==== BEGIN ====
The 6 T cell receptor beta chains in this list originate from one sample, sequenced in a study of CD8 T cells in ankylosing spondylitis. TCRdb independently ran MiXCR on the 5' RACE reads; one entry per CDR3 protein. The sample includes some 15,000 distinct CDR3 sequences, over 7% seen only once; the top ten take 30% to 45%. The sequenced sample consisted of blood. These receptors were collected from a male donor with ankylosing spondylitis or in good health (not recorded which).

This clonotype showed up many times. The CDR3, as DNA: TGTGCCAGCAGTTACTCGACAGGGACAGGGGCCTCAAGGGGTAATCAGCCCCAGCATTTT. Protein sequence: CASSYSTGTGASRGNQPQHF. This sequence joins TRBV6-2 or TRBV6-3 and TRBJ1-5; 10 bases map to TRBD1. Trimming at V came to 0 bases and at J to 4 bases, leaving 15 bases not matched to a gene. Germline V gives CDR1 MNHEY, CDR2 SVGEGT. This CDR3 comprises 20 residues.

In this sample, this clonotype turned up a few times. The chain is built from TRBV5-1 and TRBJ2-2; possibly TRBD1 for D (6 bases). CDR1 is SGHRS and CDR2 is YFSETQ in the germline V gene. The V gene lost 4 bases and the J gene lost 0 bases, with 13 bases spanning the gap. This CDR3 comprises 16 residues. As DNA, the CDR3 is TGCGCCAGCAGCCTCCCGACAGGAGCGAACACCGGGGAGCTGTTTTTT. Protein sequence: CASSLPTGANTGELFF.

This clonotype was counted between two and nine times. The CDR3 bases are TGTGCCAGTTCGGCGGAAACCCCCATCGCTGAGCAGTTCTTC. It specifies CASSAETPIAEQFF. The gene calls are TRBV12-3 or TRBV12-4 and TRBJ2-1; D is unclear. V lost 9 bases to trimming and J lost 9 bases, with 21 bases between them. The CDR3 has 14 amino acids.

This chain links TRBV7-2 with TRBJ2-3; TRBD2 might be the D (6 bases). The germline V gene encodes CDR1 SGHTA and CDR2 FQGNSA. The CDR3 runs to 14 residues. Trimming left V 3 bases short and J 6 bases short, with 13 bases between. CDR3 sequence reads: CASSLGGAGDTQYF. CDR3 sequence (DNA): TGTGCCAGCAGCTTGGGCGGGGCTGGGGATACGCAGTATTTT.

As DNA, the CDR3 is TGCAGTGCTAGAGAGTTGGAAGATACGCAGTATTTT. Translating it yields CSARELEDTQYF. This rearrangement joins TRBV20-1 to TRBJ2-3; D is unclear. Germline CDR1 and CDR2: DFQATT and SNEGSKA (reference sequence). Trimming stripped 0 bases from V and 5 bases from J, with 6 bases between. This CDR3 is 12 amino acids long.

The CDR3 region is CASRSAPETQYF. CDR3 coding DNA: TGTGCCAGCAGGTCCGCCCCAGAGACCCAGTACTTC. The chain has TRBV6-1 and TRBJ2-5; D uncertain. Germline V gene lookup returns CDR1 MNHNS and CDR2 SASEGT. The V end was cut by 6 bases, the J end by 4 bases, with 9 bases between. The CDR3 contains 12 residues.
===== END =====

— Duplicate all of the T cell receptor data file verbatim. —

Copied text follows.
The 6 T cell receptor beta chains in this list originate from one sample, sequenced in a study of CD8 T cells in ankylosing spondylitis. TCRdb independently ran MiXCR on the 5' RACE reads; one entry per CDR3 protein. The sample includes some 15,000 distinct CDR3 sequences, over 7% seen only once; the top ten take 30% to 45%. The sequenced sample consisted of blood. These receptors were collected from a male donor with ankylosing spondylitis or in good health (not recorded which).

This clonotype showed up many times. The CDR3, as DNA: TGTGCCAGCAGTTACTCGACAGGGACAGGGGCCTCAAGGGGTAATCAGCCCCAGCATTTT. Protein sequence: CASSYSTGTGASRGNQPQHF. This sequence joins TRBV6-2 or TRBV6-3 and TRBJ1-5; 10 bases map to TRBD1. Trimming at V came to 0 bases and at J to 4 bases, leaving 15 bases not matched to a gene. Germline V gives CDR1 MNHEY, CDR2 SVGEGT. This CDR3 comprises 20 residues.

In this sample, this clonotype turned up a few times. The chain is built from TRBV5-1 and TRBJ2-2; possibly TRBD1 for D (6 bases). CDR1 is SGHRS and CDR2 is YFSETQ in the germline V gene. The V gene lost 4 bases and the J gene lost 0 bases, with 13 bases spanning the gap. This CDR3 comprises 16 residues. As DNA, the CDR3 is TGCGCCAGCAGCCTCCCGACAGGAGCGAACACCGGGGAGCTGTTTTTT. Protein sequence: CASSLPTGANTGELFF.

This clonotype was counted between two and nine times. The CDR3 bases are TGTGCCAGTTCGGCGGAAACCCCCATCGCTGAGCAGTTCTTC. It specifies CASSAETPIAEQFF. The gene calls are TRBV12-3 or TRBV12-4 and TRBJ2-1; D is unclear. V lost 9 bases to trimming and J lost 9 bases, with 21 bases between them. The CDR3 has 14 amino acids.

This chain links TRBV7-2 with TRBJ2-3; TRBD2 might be the D (6 bases). The germline V gene encodes CDR1 SGHTA and CDR2 FQGNSA. The CDR3 runs to 14 residues. Trimming left V 3 bases short and J 6 bases short, with 13 bases between. CDR3 sequence reads: CASSLGGAGDTQYF. CDR3 sequence (DNA): TGTGCCAGCAGCTTGGGCGGGGCTGGGGATACGCAGTATTTT.

As DNA, the CDR3 is TGCAGTGCTAGAGAGTTGGAAGATACGCAGTATTTT. Translating it yields CSARELEDTQYF. This rearrangement joins TRBV20-1 to TRBJ2-3; D is unclear. Germline CDR1 and CDR2: DFQATT and SNEGSKA (reference sequence). Trimming stripped 0 bases from V and 5 bases from J, with 6 bases between. This CDR3 is 12 amino acids long.

The CDR3 region is CASRSAPETQYF. CDR3 coding DNA: TGTGCCAGCAGGTCCGCCCCAGAGACCCAGTACTTC. The chain has TRBV6-1 and TRBJ2-5; D uncertain. Germline V gene lookup returns CDR1 MNHNS and CDR2 SASEGT. The V end was cut by 6 bases, the J end by 4 bases, with 9 bases between. The CDR3 contains 12 residues.